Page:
A man has been charged in Edmonton, after he allegedly struck a police dog in the face multiple times on Tuesday, August 2nd, and is the first to be criminally charged under Edmonton’s “Quanto’s Law.”
The suspect, 33-year-old Ryan James Prystay, was witnessed driving a Dodge Caravan, speeding in the area of 127th Avenue and 9th Street, around 8:15pm that evening. When officers attempted to pull the vehicle over, Prystay fled. This was followed by a high speed chase, involving helicopters, multiple police units, and spike strips to eventually stop the vehicle, which was driving erratically at 120km per hour through the city for roughly one hour. Once the vehicle was stopped, the suspect exited the van and fled on foot.
Jagger, the Police Service Dog, proceeded to chase the suspect. When Jagger caught up with the man, he began to strike Jagger in the face repeatedly. Fortunately, Jagger was not seriously injured, sustaining non life threatening injuries.
“Jagger was assaulted by the suspect, struck in the face several times,” said Sgt. Adam Segin.
Authorities do not believe that any weapons were used in the assault.
Jagger’s assailant will be the first person to be criminally charged under Edmonton’s “Quanto’s Law” – a law created after a Police Service Dog was stabbed to death while pursuing a suspect in October of 2013. The law was created to protect service dogs in Quanto’s name, and took effect in July of 2015.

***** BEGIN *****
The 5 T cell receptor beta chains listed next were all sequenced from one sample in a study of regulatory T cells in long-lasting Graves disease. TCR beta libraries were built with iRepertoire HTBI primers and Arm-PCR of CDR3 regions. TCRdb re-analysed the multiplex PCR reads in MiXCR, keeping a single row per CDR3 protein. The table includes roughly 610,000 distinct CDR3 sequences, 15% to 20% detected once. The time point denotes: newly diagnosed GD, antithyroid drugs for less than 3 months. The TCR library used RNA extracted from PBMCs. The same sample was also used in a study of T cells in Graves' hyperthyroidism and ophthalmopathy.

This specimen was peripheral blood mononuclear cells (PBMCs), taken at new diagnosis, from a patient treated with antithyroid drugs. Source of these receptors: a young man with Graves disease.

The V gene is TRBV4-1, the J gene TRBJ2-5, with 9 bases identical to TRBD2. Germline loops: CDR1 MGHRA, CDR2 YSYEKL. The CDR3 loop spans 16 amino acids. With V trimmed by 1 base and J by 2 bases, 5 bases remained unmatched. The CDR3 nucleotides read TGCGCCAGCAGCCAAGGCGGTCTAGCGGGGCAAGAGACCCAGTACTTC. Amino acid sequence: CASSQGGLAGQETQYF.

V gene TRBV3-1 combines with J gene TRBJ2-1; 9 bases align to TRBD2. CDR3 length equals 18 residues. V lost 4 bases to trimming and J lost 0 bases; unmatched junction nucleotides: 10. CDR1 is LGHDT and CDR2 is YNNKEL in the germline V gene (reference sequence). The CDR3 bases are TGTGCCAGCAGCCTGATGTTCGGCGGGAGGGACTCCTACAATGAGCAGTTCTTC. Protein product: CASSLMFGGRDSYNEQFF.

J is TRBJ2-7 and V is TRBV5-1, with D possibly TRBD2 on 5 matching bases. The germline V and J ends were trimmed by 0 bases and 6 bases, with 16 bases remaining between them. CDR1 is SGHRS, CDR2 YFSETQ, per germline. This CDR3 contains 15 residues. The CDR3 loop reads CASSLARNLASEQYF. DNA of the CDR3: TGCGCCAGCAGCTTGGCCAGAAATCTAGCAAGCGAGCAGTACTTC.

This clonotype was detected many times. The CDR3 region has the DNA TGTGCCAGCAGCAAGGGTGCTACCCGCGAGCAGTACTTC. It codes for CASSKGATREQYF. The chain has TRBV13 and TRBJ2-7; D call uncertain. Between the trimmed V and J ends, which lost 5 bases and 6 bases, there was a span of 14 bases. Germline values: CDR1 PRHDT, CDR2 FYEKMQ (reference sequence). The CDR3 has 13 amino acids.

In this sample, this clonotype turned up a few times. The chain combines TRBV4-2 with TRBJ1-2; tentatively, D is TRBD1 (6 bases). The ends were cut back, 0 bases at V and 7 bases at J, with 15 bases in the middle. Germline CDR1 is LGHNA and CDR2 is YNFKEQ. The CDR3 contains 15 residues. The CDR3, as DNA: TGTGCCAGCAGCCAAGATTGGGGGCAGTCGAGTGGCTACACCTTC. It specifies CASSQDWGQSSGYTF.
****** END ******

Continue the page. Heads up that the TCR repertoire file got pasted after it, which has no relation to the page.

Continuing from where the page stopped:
Under Quanto’s Law, the maximum penalty is a prison sentence of up to five years, and a minimum of a six month mandatory sentence if the service animal was intentionally injured.
Ryan James Prystay is also facing numerous weapons and drug charges, as well as fleeing from an officer, reckless driving, and possession of stolen property under $5000. When police apprehended Prystay, he was carrying 80 grams of methamphetamine, street valued at roughly $6,300. Possessions discovered in his vehicle were a loaded hand gun, ammunition, a hatchet, large quantities of money, and bear spray.
Meanwhile, everything is still “business as usual in the canine unit.”
“Police Service Dogs are highly trained for situations such as these,” said Segin. “[Jagger] is fine, some scrapes and minor cuts around his face, but he won’t miss any time from work.”
There is only one other recorded charge laid for assaulting a service animal in all of Canada. In November of 2015, a man was charged with assaulting a Police Service Dog with a hatchet in Toronto.